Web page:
I have had this little stuffed red velvet lion, named Herbie, for as long as my memory serves. (All evidence to the contrary, my memory is sometimes longer than two days ago.) As far as Herbie goes, I think I got him as a gift from a little old Italian lady when I was around four years old. He has been accused of being worn out and ordinary and misshapen and even butt ugly, but he stuck with me through childhood moves to several states and another country; to all my college dorm rooms; and into marriage and all our various apartments and houses.

And today, Herbie came to the end of his long life, with his sawdust stuffing brain (that's how old he is! older than laws regulating the stuffing in children's toys!) spread all over my office floor. Don't look at the following photo if you have a weak stomach. It is quite disturbing.


This is the accomplice, who doubtless snuck up onto my chest of drawers, where Herbie lived in a place of honor, and brought him downstairs. From the look on her face, you can tell she is contemplating the fate of her next victim.


And here is the guilty party. Forget the "innocent until proven..." part. I found Herbie clutched in his jaws, as he unsuccessfully tried to hide his act under a cone of plastic.


I strongly suspect Dustry is trying to get back at me for the additional sentence he received today of five more days in the collar. He also peed all over the stairs and foyer floor. Apparently, it's war.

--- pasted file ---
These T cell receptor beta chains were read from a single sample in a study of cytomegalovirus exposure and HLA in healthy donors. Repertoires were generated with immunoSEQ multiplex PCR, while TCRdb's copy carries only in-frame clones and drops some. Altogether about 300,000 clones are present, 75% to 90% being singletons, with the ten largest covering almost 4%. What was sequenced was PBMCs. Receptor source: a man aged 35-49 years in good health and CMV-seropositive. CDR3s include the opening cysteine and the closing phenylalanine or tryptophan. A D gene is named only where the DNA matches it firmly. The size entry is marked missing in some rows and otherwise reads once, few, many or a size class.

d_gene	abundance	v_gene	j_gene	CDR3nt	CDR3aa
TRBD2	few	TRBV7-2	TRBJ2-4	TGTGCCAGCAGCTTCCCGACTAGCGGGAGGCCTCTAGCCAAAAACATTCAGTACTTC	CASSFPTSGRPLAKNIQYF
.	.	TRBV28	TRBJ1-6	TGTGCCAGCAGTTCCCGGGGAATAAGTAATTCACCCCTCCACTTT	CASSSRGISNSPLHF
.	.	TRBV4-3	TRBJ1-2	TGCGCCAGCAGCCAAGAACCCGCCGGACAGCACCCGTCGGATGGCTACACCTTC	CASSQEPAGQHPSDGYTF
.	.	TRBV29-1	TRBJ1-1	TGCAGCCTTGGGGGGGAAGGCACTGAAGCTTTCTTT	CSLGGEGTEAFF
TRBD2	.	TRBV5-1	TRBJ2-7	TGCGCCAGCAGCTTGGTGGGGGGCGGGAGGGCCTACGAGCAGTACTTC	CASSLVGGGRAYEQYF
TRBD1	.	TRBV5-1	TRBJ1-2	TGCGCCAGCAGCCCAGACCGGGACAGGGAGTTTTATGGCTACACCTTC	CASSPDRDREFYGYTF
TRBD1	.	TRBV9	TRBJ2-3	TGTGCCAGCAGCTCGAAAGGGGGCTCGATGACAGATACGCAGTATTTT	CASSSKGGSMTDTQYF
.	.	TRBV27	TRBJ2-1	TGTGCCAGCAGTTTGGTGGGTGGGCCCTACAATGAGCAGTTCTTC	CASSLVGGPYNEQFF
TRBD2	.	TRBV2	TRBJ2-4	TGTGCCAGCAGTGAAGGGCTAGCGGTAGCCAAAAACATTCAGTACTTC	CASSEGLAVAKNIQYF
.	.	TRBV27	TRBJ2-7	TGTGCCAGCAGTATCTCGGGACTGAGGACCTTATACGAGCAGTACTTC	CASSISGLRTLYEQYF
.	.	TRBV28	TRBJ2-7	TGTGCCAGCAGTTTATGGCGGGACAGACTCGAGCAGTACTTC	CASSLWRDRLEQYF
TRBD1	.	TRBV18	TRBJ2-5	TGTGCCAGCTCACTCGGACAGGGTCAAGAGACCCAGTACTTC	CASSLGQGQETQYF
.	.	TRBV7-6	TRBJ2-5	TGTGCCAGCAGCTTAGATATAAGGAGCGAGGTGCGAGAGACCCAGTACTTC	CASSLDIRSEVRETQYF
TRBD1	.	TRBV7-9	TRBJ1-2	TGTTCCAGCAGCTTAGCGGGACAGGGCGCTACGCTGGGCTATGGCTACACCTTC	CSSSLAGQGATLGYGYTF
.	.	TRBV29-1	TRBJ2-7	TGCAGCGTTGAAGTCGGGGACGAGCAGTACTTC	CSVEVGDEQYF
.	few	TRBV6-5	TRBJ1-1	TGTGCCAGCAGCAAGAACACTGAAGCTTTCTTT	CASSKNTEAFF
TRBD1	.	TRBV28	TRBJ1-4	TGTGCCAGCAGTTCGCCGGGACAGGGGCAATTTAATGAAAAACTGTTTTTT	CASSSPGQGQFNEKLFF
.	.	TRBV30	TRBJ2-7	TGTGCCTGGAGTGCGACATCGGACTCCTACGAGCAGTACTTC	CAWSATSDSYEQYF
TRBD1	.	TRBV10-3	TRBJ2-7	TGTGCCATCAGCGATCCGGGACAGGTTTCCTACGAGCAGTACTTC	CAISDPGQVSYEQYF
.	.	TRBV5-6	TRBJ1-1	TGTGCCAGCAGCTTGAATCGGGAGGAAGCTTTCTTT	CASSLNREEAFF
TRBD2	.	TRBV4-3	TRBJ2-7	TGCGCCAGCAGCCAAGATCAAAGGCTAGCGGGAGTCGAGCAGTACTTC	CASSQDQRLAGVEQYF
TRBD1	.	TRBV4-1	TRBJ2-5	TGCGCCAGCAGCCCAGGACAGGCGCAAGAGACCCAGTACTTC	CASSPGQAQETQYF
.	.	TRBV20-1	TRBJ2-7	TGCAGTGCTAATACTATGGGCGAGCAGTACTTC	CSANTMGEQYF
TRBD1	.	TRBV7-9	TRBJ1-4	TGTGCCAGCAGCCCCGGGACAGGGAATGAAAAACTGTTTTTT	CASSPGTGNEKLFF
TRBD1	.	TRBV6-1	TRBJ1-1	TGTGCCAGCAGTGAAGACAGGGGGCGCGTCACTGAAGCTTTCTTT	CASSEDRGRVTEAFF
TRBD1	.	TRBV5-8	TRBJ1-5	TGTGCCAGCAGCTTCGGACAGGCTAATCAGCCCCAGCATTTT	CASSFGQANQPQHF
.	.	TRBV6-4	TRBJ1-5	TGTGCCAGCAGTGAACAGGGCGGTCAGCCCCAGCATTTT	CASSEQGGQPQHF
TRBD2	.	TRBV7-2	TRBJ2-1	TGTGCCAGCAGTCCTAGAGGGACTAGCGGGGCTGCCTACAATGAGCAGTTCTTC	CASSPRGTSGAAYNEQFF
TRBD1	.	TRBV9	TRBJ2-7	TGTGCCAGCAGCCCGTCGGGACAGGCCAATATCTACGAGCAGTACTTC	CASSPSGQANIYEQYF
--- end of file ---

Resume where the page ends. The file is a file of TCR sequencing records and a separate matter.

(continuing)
Tuesday, April 21, 2009

dusty's date

Dusty had a date with destiny last Friday.

He was hoping for a date with the cute little pit bull that sits next to him in basic obedience class. But Destiny had other plans.

Destiny has decreed that he will never have a date with that cute little pit bull. (Besides, her date with destiny is May 4.)


Destiny has decreed that there is absolutely no running, jumping, or chasing sheep or boys during his recovery. You may not be able to see the boys frolicking in the distance in this picture, but Dusty can.


Destiny has also decreed that he must wear a head collar for five days so he doesn't lick his stitches. Destiny has no idea what a toll her demands are taking. He is a menace in the collar. He almost took Midge's head off last night by "accidentally" (he said) pinning her against the kitchen cabinets. We all have bruises on our legs and I am fearful for the new paint job.

Destiny may or may not also be known as the vet. Either way, Dusty's "line" now ends with Dusty. He is officially one of a kind.


Saturday, April 18, 2009

the family that runs together...

... hopefully goes to bed early and is too exhausted for the usual squabbles, begging for just one more story, refusing to shower, begging for five more minutes with lights on, and so on and so forth.

And that's just my LSH. Let's not even talk about what the boys do at bedtime.

The one-mile team:


We finished somewhere around 13 minutes. There may or may not have been some walking breaks (I'll never tell), but the finish was strong. My team partner tends to run best when he can hear people cheering him on.

The 5K team:


Finishing first, second, and second in their age brackets, respectively. (Not counting that guy in the background; haven't figured out how to control who my new camera focuses on yet.)

The first two were in the same age bracket. Primo is starting to feel Secondo breathing down his neck at the finish line. Luckily for Primo, he'll graduate to a new age bracket soon before he has to suffer the humiliation of having his younger brother beat his butt. His younger brother, of course, is living for that day.